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National Immunization Month

July 31, 2016

August is National Immunization Month. This is a great time to talk with your doctor and make sure that you’re up to date with your immunizations. The thought of getting shots can be freighting. However, when you learn about the life-threating diseases that can happen without them, that small prick doesn’t seem so bad. There are four categories that you or your children might fall in to, birth to age six, preteens and teens, adult, and pregnant woman. Each of these four categories has different recommended immunizations.

Birth To Age Six

The Center for Disease Control and Prevention (CDC) recommends that when a child is born to 6 years old that they get 10 different vaccinations. Some of the vaccinations require multiple doses. There is a great chart that shows the age ranges that the shots should be given.  Below are a list of vaccines that should be given to this age group.

  • HepB vaccine helps to protect against Hepatitis B. This disease can give you chronic liver infections, liver failure or liver cancer.
  • RV vaccine protects against Rotavirus. This disease can give you severe diarrhea and dehydration.
  • DTaP vaccine helps protect against Diphtheria, which is a disease that gives you swelling of the heart muscle, heart failure, coma, paralysis and even death. This vaccine helps protect against Tetanus which is a disease that leads to broken bones, breathing difficulties and death. It also protects against Pertussis which is the medical term for Pneumonia, which is an infection in the lungs that can cause death if it’s severe enough.
  • Hib vaccine protects against Haemophilus influenae which can lead to meningitis, intellectual disability, epiglottitis infection which can block the windpipe, pneumonia, and cause death.
  • PCV, which stands for pneumococcus. This disease can lead to bacteremia, meningitis, and death.
  • IPV vaccine protects against polio, a disease that can lead to paralysis and death.
  • Varicella vaccine protects against the chickenpox. This disease can lead to infected blisters, bleeding disorders, encephalitis and pneumonia.
  • HepA vaccine protects against Hepatitis A which can lead to liver failure, arthralgia, kidney, pancreatic and blood disorders.
  • Flu vaccine protects against influenza which can lead to pneumonia.
  • MMR vaccine protects against measles which can lead to encephalitis, pneumonia and death. It protects against the mumps as well which can lead to meningitis, encephalitis, inflammation of the testicles and ovaries and deafness. It also protects against rubella which is serious for pregnant woman, as it can lead to a miscarriage, stillbirth, premature delivery and birth defects.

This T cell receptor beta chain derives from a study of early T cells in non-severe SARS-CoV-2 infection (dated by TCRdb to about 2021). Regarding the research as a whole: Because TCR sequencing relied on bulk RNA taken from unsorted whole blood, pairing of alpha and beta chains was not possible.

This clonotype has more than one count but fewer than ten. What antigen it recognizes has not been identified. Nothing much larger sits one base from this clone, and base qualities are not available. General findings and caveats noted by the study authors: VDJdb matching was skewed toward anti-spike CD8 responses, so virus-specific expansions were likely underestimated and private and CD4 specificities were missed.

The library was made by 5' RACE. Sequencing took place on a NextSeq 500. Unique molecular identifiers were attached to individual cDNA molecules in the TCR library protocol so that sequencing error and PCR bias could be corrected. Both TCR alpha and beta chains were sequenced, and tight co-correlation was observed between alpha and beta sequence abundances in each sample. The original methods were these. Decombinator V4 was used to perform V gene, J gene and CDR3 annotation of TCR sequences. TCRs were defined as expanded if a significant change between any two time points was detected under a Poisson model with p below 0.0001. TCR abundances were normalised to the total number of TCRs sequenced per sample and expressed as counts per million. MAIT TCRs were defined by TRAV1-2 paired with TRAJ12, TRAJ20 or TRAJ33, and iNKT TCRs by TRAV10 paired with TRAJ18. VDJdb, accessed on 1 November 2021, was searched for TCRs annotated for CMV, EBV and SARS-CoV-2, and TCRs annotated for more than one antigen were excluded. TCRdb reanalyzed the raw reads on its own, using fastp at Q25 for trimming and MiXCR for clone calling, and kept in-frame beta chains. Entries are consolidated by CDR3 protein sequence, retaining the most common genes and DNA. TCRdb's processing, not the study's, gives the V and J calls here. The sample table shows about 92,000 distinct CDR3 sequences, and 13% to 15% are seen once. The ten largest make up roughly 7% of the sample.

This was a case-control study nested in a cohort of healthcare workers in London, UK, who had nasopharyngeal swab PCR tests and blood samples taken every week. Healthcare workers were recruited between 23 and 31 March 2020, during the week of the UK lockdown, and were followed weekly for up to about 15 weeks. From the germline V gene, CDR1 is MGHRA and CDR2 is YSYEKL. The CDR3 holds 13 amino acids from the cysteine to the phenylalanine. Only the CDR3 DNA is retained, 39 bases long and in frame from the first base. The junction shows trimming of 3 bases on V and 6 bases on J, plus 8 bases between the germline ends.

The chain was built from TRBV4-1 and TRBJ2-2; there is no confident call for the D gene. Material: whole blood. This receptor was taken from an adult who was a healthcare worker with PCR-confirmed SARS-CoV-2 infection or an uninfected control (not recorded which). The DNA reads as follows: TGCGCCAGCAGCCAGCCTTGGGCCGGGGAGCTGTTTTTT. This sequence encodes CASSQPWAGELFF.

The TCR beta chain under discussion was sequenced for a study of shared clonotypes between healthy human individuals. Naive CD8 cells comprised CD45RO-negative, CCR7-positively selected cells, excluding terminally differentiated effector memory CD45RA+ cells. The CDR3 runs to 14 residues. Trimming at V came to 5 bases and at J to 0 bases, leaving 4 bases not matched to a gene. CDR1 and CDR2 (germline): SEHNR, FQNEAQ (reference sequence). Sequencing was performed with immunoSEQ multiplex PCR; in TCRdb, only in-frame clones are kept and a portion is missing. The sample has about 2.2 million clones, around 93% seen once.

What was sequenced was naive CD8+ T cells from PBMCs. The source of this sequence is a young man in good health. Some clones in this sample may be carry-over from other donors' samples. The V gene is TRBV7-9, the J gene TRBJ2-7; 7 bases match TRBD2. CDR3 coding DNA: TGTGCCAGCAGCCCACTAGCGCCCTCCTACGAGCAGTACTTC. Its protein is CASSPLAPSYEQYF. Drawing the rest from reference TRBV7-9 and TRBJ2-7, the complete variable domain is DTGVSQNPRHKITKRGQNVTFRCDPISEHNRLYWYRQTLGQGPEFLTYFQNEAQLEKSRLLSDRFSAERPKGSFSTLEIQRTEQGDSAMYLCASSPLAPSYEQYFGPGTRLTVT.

Preteens And Teens

This age group is age 7 through 18. The CDC recommends four shots in-between these ages.

  • Flu vaccine which is listed above.
  • HPV vaccine helps protect against the human papillomavirus and from most cancers that are caused by HPV.
  • Meningococcal vaccine protects against the bacteria that causes meningococcal disease. This can lead to meningitis and blood stream infections.
  • Tdap is a booster shot that protects this age group against the same diseases as DTaP which is listed above.


This age group is ages 19 and older. The CDC recommends this age group to get eleven different shots depending on your age and certain health risks. Several of these vaccines are recommended for younger groups as well, and are listed above in more detail.

  • Flu vaccine is recommended for all ages.
  • Td or Tdap is recommended for all ages.
  • Shingles vaccine is recommended for ages 60 and older. This virus can cause a painful rash that appears in a blister form.
  • PCV13 and PPSV23 are recommended if you have certain health risks and protects against the pneumococcal virus. This virus can cause many types of illnesses some include ear infections and meningitis.
  • MenaACWY or MPSV4 and MenB is recommended if you have certain health risks and protects against the Meningococcal virus.
  • MMR vaccine.
  • HPV vaccine is for people who are 19-26 years of age.
  • Chickenpox is recommended for all ages.
  • Hepatitis A and hepatitis B vaccines are recommended if you have certain health risks.
  • Hib vaccine is recommended if you have certain health risks.

Pregnant Woman

This group is recommended to get all the shots as the adult group, however there are some that they should not get. The three that could harm you if you are pregnant are shingles vaccine, MMR and the chickenpox vaccine.

How To Help

There are so many kids that have life threating illnesses and could benefit from your unused vehicle. You can donate your unused vehicle to Wheels For Wishes, a car donation organization that benefits children's charities in your area. You can click on the chapter locater to see what charities are located near you. Donating your vehicle can be done in one easy step either by calling 1-855-278-9474 or by filling out our online donation form. Don’t wait! Donate today!

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